Air Defense: From Desperation Comes Change In Arabia


May 27, 2015: Members of the GCC (Gulf Cooperation Council, composed of the wealthy Arab Gulf oil states) are under American pressure to cooperate more closely and effectively in their own defense. The objective of this effort is to get the GCC states to do what NATO has long done with air (and missile) defense and integrate all member nations’ radars and missiles. While this seemed obvious to the NATO states, it is not normal for Arab leaders to cooperate that closely. The mistrust goes back a long time and is present even within Arab countries. It’s not uncommon to have separate armed forces to counter each other in the event of a coup. Multiple intelligence agencies, some just to keep an eye on each other and the armed forces, are common. Iran is not immune to this problem, and has “Revolutionary Guard” force answerable to the senior clerics, to make sure the regular armed forces and the national police remain loyal. Saudi Arabia has its “National Guard”, recruited from tribes long loyal to the Saud family, to counter the regular armed forces, just in case.

Despite this distrust, the Americans point out that all those Patriot (in Saudi Arabia, UAE, Qatar and Kuwait) and THAAD (on order for UAE with Saudi Arabia Qatar considering it) systems could be a lot more effective if they were part of a joint system. At that point the United States could add the Patriot batteries and Aegis equipped ships stationed in the Gulf to the system. Adding Israel would be useful for all concerned but that is unlikely to happen, officially at least, any time soon. Meantime the Israelis are the only ones with long range missile warning and tracking radars. This Arab aversion to cooperation led to none of them seeing a reason to buy long range radars.  The Americans point out that the Iranians are certain to exploit this lack of coordination and that gets the attention of the Arabs, who have a long history of Iranian aggression carried out using clever and diabolical methods. Cooperation is unlikely right away, but the current attempt has a better chance of succeeding than past ones. Iran being close to getting nukes and increasingly open about its plans to conquer the Arabian states has created an atmosphere of desperation in Arabia. From desperation comes willingness to try anything, even cooperating with your neighbor.

Since September 11, 2001 the six GCC states (Saudi Arabia, Bahrain, the United Arab Emirates, Oman, Qatar, and Kuwait) have been spending more and more on defense. Arms imports by the GCC states have, for the last few years, averaged about $60 billion a year. Saudi Arabia, the UAE, and Kuwait are the big buyers. They see their main foe as Iran. While much of that money goes to purchase new weapons the GCC states pay less attention to training, maintenance and leadership. Like the aversion to air defense integration, GCC leaders are more concerned with rebellion at home than an Iranian invasion, but realize they have to be ready for both.

The GCC is not waiting for the United States and other oil importing nations to take action in the event of an Iranian attempt to close off the entry to the Persian Gulf (the 6.4 kilometers wide shipping channel in the Straits of Hormuz). The GCC nations not only earn most of their income via oil shipped out through the channel (nearly 20 million barrels a day, most it from GCC members) but also get most of their food and other goods via freighters coming in. So for more than a decade the GCC has made plans to deal with the Iranian threat. The key here is coordinating the air and naval forces of the GCC members, and close cooperation with foreign (especially American) allies. The GCC weapons are more modern and numerous than what the Iranians have. Add in American, and other foreign forces stationed in the Gulf, and the Iranians are up against a formidable force, at least on paper. While the Iranians have always been better fighters than the Arabs the GCC states have sought to give their troops more training, using Western trainers and techniques. This may not have eliminated the Iranian advantage but it closed the gap, or so the Arabs hope. Iran assets that nothing has changed and that the Arabs are vulnerable.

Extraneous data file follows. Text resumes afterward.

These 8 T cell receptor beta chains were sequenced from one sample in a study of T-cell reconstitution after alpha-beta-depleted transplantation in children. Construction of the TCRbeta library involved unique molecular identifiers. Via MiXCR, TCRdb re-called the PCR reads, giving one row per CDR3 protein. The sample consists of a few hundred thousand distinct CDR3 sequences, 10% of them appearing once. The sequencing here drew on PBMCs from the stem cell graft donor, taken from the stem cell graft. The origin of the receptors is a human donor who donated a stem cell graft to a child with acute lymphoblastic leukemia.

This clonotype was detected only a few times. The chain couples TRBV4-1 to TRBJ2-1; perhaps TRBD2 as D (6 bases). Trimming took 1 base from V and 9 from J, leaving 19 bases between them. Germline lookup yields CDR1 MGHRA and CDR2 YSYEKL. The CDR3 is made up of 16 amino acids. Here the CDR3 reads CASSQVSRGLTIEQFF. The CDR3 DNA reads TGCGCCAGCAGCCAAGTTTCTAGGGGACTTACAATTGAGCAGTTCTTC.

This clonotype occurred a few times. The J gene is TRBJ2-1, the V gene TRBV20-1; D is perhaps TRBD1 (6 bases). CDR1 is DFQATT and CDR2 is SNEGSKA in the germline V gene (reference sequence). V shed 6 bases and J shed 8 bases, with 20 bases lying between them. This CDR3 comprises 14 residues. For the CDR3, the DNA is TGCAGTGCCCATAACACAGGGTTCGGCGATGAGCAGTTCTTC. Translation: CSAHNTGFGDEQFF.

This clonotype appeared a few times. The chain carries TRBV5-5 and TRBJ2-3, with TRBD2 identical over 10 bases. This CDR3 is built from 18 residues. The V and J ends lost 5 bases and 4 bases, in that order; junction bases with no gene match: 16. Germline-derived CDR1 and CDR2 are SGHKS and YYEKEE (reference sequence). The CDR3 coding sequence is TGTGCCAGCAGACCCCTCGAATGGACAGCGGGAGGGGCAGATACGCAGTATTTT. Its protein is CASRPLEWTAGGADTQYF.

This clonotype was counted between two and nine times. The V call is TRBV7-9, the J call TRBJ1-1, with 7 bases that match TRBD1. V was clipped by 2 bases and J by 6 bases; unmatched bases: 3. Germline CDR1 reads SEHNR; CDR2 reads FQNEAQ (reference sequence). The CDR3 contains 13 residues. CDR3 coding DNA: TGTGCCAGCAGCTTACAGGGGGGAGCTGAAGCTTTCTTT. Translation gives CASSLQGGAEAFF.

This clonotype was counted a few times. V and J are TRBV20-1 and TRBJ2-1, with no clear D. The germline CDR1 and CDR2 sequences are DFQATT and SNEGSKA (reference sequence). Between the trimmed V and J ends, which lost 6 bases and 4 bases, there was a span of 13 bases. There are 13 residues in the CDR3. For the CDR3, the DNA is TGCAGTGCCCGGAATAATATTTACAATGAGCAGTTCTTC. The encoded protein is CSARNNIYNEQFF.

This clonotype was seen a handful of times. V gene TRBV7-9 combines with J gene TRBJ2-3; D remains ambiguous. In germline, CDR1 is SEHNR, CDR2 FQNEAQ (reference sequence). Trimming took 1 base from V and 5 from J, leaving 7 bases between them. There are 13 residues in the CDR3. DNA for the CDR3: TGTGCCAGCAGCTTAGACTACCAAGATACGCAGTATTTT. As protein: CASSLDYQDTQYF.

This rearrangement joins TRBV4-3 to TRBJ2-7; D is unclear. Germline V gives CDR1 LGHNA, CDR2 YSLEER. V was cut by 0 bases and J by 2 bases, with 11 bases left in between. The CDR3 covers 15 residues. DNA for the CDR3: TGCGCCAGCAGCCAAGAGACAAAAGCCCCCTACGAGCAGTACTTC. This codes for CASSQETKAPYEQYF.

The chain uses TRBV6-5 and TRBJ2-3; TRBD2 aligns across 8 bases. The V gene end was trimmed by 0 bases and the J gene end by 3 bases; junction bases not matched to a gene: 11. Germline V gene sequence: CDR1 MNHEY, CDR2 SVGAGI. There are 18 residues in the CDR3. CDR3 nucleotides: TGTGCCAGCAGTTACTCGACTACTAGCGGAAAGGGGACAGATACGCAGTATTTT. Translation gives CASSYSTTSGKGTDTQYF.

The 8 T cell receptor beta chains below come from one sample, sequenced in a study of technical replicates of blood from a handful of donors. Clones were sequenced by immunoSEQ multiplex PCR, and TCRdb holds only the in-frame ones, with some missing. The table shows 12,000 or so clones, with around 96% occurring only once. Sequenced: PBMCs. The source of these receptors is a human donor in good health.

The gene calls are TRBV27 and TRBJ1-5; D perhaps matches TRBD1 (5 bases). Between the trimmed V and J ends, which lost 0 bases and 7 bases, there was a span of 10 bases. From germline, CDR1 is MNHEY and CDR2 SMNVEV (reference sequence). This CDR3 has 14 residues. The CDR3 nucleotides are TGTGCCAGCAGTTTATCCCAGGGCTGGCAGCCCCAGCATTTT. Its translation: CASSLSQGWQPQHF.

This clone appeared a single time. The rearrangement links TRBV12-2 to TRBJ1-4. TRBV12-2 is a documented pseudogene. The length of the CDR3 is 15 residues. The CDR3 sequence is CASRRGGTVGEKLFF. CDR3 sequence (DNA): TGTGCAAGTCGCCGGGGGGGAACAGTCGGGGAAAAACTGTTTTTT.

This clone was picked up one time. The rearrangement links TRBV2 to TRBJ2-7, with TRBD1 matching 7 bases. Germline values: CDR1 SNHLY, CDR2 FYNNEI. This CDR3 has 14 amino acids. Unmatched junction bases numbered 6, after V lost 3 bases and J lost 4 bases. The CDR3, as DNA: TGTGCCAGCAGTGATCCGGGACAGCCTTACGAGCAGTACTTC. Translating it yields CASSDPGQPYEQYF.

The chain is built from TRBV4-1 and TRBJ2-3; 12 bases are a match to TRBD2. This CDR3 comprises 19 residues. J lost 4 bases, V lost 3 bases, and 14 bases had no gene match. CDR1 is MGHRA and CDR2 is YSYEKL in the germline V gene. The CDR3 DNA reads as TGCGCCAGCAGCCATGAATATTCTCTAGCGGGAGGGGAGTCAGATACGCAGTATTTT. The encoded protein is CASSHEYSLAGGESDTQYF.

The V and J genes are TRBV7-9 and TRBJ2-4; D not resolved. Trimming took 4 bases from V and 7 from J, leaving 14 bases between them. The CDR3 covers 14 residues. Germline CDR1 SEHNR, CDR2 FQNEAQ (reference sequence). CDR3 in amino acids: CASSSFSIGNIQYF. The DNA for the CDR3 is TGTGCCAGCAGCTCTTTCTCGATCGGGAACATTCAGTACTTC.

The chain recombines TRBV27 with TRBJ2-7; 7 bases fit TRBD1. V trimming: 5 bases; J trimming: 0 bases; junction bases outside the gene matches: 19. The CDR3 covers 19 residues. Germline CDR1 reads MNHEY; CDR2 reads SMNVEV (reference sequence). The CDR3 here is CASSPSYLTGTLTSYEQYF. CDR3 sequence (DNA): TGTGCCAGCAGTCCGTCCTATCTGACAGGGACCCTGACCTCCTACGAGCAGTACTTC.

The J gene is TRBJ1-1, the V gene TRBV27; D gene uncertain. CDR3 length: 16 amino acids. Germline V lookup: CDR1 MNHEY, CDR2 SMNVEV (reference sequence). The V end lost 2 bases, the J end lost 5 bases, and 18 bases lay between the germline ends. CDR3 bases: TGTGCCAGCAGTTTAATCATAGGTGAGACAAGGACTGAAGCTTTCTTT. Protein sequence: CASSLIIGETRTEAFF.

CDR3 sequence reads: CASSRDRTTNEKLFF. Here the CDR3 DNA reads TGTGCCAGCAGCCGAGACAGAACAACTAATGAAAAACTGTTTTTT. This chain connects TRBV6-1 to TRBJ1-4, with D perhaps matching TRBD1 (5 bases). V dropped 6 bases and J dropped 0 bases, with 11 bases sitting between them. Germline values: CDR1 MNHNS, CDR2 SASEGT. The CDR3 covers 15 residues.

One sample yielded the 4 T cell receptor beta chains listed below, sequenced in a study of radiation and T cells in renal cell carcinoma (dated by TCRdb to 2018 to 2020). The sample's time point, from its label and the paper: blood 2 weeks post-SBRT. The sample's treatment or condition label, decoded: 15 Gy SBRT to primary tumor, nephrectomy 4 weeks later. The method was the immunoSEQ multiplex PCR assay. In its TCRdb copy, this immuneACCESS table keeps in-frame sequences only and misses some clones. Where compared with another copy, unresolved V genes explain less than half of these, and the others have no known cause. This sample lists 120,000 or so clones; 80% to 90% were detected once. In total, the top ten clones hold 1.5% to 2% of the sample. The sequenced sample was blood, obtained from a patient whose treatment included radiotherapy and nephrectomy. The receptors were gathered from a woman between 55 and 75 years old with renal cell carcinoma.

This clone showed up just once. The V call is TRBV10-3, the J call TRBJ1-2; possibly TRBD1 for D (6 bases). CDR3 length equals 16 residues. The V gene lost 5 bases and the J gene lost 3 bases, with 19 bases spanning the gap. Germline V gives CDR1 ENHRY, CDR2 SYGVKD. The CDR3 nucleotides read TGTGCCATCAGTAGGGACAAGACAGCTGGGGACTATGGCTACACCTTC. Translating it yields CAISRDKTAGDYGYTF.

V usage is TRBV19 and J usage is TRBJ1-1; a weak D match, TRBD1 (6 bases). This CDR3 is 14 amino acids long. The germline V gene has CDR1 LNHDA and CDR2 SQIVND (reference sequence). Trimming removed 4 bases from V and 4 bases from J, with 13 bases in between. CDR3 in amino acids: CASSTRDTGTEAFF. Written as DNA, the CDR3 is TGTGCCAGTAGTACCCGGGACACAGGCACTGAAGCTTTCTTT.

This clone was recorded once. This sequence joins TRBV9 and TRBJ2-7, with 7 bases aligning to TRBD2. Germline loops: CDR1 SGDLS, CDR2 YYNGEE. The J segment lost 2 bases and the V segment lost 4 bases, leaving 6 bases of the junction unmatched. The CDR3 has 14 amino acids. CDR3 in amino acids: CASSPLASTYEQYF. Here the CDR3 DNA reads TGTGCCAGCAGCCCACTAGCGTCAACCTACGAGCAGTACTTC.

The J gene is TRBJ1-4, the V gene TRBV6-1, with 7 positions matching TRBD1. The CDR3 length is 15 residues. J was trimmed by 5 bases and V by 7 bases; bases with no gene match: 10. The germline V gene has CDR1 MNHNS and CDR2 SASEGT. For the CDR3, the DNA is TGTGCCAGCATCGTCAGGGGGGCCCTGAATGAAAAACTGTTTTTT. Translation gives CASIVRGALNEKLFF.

The Gulf Arab states have a long history with Iran and other hostile outsiders. The solution has always been to seek unity and outside allies. In the 19th century, the coastal emirates (city states that depended on trade, pearls, and fishing) allied themselves with Britain, for protection against the Turks (who controlled what is now Iraq), Iran (always a threat to the Arabs), and the interior tribes of Arabia. Britain was interested in suppressing pirates (which often operated out of the emirates) and halting Turkish expansion. In 1971, seven of the emirates formed a federation: the UAE. There were immediate disputes with Saudi Arabia about where the land and water borders should be. Some of those disputes are still unresolved. The Saudis consider themselves the leader of Arabia, but many in Yemen, Kuwait, Oman, and the UAE often disagree. There is lots of friction. Nevertheless, in 1981, the Gulf Cooperation Council was formed by Bahrain, Kuwait, Oman, Qatar, Saudi Arabia, and the United Arab Emirates. The UAE was the chief organizer of the council and has constantly quarreled with Saudi Arabia over leadership issues. But when it comes to outside threats, especially the Iranians, there is less quarrelling and a lot more cooperation. It's uncertain if this will be enough to thwart the Iranians. Only an actual war will reveal the reality of the situation.



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